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AI technology has dominated public discourse in recent months, raising anxieties over everything from job losses to human extinction. With a growing chorus of voices calling for legislation, the EU has its answer.
In 2021, critics deemed the EU’s move to introduce regulation on AI technology premature – but not two years on.
The EU AI Act has passed a successful plenary vote. It takes a risks-based approach, categorising AI applications into three risk categories: unacceptable risk, high-risk, and low-risk.
There was little in the way of opposition throughout the plenary debate, with broad acceptance of the need for rigorous regulation and a sense of pride that the EU was leading the way.
One point of contention that emerged, however, was the total ban on real-time surveillance. An unsuccessful amendment was tabled to allow flexibility for the use of this technology in cases of missing children or in efforts to prevent terrorist attacks. But the amendment raised significant concerns that safeguards would be abused.
Beyond technological imperfections, there is a risk posed by bad-actors who could abuse and misuse the technology, resulting in cases of innocent individuals incorrectly flagged as suspicious – an issue which raises serious concern over discrimination and racial profiling.
The EU’s AI Act is the first of its kind and could set the standards upon which other countries model their own legislation.
Rishi Sunak was pitching the UK as a possible global hub for AI regulation in a recent White House visit, but the reality is that Britain’s position as a global leader has invariably shrunk post-Brexit. With the country often perceived as increasingly untrustworthy and isolationist, the likelihood of the UK becoming a nucleus for this emerging technology appears to be another Brexit unicorn.
There have been some bold and worrying suggestions that AI technology could pose an existential risk for humanity, some of which have come from the creators of this technology themselves. But Romanian MEP Dragos Tudorache, co-rapporteur for the AI Act, has said he does not foresee a “Skynet” threat – in reference to the Terminator film franchise – but rather a series of “indirect induced threats and risks”.
“When it comes to the already very divided and polarised society in which we live, the way AI can accelerate deepfakes or disinformation, if it’s not controlled and it’s not understood right, and managed right, then – again – it can make those rifts in our society so profound that at some point, democracy as we know it might actually implode,” he said.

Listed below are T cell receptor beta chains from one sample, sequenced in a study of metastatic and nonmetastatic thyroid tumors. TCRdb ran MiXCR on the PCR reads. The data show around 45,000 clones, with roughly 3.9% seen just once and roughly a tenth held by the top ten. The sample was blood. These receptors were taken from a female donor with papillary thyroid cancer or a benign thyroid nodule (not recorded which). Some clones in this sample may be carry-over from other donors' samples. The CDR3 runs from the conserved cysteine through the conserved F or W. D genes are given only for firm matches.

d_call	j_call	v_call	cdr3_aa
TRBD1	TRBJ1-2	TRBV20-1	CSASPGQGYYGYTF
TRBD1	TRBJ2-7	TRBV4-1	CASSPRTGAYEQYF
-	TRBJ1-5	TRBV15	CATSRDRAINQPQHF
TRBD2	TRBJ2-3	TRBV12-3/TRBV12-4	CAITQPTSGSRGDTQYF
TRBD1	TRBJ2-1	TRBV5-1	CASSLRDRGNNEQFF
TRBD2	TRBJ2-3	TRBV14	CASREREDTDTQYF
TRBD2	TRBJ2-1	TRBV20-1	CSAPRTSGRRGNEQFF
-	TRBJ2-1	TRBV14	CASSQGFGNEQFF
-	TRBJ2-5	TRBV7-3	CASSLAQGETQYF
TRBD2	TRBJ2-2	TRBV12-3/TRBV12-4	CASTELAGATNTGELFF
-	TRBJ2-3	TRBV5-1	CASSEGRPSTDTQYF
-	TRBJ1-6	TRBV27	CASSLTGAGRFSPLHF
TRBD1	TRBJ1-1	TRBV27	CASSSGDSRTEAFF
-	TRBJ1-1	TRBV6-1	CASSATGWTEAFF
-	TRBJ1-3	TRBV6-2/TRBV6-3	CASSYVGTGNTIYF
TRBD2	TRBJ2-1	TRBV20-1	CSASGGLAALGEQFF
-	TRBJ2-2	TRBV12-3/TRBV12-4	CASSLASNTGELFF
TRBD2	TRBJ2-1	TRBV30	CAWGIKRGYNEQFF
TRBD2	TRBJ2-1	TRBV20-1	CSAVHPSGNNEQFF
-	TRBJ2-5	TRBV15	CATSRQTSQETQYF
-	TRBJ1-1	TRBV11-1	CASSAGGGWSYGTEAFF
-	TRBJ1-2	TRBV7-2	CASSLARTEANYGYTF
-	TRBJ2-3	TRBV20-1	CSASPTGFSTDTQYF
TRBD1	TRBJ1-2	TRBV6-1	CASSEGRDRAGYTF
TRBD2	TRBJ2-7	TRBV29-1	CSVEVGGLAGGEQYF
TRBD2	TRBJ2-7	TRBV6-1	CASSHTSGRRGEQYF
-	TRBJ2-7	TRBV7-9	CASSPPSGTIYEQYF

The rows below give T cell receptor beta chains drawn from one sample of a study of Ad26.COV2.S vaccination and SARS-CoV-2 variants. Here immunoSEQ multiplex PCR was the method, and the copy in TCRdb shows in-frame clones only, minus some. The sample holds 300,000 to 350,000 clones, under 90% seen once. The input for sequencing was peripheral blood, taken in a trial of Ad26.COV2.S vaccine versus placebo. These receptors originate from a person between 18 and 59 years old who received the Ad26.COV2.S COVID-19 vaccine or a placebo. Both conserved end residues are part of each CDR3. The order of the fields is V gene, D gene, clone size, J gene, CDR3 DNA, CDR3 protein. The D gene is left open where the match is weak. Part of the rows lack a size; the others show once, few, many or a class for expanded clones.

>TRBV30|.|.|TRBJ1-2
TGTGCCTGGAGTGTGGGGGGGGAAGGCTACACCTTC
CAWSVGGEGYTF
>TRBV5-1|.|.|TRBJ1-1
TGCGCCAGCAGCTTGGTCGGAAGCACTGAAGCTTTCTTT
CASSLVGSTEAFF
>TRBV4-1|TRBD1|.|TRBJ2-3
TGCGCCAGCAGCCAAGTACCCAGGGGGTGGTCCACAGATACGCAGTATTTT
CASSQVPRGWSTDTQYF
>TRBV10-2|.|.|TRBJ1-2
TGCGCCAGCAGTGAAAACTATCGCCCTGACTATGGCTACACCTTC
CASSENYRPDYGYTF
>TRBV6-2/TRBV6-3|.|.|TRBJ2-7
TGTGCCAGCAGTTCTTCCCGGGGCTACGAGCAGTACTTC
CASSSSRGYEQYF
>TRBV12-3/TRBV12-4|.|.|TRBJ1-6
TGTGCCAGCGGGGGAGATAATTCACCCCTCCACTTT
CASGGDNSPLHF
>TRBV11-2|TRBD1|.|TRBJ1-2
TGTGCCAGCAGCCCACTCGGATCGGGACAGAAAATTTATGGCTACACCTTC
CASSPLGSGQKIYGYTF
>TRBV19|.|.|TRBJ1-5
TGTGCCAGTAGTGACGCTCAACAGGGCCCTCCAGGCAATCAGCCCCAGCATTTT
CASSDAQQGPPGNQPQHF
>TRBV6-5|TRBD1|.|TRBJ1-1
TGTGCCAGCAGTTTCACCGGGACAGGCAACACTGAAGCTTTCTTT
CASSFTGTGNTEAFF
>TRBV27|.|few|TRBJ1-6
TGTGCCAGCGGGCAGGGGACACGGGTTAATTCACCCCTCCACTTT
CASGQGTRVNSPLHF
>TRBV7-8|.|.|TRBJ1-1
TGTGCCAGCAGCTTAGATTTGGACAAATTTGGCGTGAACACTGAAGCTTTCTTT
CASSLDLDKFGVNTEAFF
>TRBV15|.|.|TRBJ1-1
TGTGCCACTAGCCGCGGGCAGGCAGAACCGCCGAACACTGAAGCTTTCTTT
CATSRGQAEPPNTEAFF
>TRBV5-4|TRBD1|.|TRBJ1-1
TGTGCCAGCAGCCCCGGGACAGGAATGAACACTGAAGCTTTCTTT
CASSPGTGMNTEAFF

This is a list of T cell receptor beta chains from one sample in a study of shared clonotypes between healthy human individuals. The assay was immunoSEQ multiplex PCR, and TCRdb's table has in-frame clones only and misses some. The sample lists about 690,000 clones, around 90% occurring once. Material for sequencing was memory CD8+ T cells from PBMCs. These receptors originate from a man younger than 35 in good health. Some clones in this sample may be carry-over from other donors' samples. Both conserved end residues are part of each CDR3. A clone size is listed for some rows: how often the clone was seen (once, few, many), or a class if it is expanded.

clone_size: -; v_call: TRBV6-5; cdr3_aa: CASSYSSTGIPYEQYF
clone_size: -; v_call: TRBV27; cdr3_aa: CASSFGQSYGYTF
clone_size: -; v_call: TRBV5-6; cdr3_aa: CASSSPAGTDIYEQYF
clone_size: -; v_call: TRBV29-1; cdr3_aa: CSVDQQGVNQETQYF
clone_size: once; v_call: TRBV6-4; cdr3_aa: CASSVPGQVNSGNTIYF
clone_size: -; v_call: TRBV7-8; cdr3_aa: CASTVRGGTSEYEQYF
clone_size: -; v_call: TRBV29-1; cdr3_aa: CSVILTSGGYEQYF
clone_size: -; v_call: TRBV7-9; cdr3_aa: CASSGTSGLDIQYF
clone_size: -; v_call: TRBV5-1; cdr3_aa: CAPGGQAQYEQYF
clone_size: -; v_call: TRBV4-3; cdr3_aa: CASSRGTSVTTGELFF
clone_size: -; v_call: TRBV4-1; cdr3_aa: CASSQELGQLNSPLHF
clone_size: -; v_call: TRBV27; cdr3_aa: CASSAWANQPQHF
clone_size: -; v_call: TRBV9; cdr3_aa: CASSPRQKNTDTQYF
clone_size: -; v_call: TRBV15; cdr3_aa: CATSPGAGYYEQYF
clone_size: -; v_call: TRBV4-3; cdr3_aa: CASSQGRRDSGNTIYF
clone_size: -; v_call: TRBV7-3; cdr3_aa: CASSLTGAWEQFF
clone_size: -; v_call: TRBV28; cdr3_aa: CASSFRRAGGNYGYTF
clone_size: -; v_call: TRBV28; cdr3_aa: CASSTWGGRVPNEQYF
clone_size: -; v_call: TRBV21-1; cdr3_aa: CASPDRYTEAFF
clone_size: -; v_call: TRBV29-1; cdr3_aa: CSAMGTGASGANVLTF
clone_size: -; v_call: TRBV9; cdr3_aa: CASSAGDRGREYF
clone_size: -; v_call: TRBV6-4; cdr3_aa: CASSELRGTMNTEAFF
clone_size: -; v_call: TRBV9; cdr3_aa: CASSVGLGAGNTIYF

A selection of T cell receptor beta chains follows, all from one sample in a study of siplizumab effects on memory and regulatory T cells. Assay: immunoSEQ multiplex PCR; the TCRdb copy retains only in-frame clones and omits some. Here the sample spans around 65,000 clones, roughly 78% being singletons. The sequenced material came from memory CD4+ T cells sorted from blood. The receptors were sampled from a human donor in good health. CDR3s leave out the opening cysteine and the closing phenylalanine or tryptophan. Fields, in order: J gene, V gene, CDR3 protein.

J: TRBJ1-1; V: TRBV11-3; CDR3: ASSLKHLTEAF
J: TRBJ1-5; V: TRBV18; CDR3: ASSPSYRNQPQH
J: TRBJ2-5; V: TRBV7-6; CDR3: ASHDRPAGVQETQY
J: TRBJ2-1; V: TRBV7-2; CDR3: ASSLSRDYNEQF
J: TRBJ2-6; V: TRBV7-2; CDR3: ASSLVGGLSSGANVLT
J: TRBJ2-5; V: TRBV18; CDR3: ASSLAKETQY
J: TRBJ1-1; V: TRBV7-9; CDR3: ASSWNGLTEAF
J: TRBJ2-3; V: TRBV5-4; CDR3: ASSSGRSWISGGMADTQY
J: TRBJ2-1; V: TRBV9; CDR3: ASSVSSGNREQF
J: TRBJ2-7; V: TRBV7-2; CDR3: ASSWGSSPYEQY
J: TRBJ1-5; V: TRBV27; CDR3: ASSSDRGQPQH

In terms of the impact on the labour market, Tudorache believes that AI is going “to fundamentally effect some jobs in the workplace” and that “if we don’t prepare our workforce for that, if we don’t manage the effects of that, which are going to be quite profound for our society, for our people, then we might have a reaction in our society that we will not be able to control”.
Last month, BT announced significant job cuts, mostly in the UK, with around 10,000 positions being replaced by AI.
Deirdre Clune, an Irish Fine Gael MEP in the European People’s Party (EPP) and a lead negotiator on the AI Act for her party, said one of her biggest concerns was that “people don’t understand” the technology, citing deepfakes and misinformation being spread as a means of defrauding people.
Last month, an AI-generated image which suggested an explosion at the Pentagon caused a brief panic on the stock market. Clune called for greater “digital literacy” to combat misinformation. In terms of global cooperation, Clune suggested something similar to the “nuclear disarmament treaty, which countries sign up to” and an “international code of conduct” would be two possible mechanisms for greater global cooperation.
Developers will face a new slew of regulations and requirements under the Act, including an obligation to disclose the use of AI and to disclose what copyrighted material has been used to develop large language models such as ChatGPT.
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The use of AI technology for social scoring, real-time biometric monitoring and emotion recognition systems will be banned outright, and high-risk applications will face further regulation. Breaches of the Act will carry a fine of 6% of global annual turnover.
The legislation will not come into force until 2025 at the earliest – in the meantime, the European Commission is set to ask organisations who have signed up to its voluntary code of practice for combating misinformation to develop separate guidelines for dealing with AI generated misinformation.
The next era will be the era of technology. As global conferences are held in China, New York, and the UK, this technology will remain front and centre of political discourse while parliaments grapple with balancing regulation and innovation.
While the speed at which this technology is advancing may be alarming, there are significant benefits and opportunities to be had if harnessed correctly. For example, on climate change, advanced AI technology could monitor climate markers, identify trends and even create future models on the impact of those trends at a far-greater speed.
Balancing innovation and regulation comes down to the manner in which the balance is struck – and the EU appears steady in its convictions.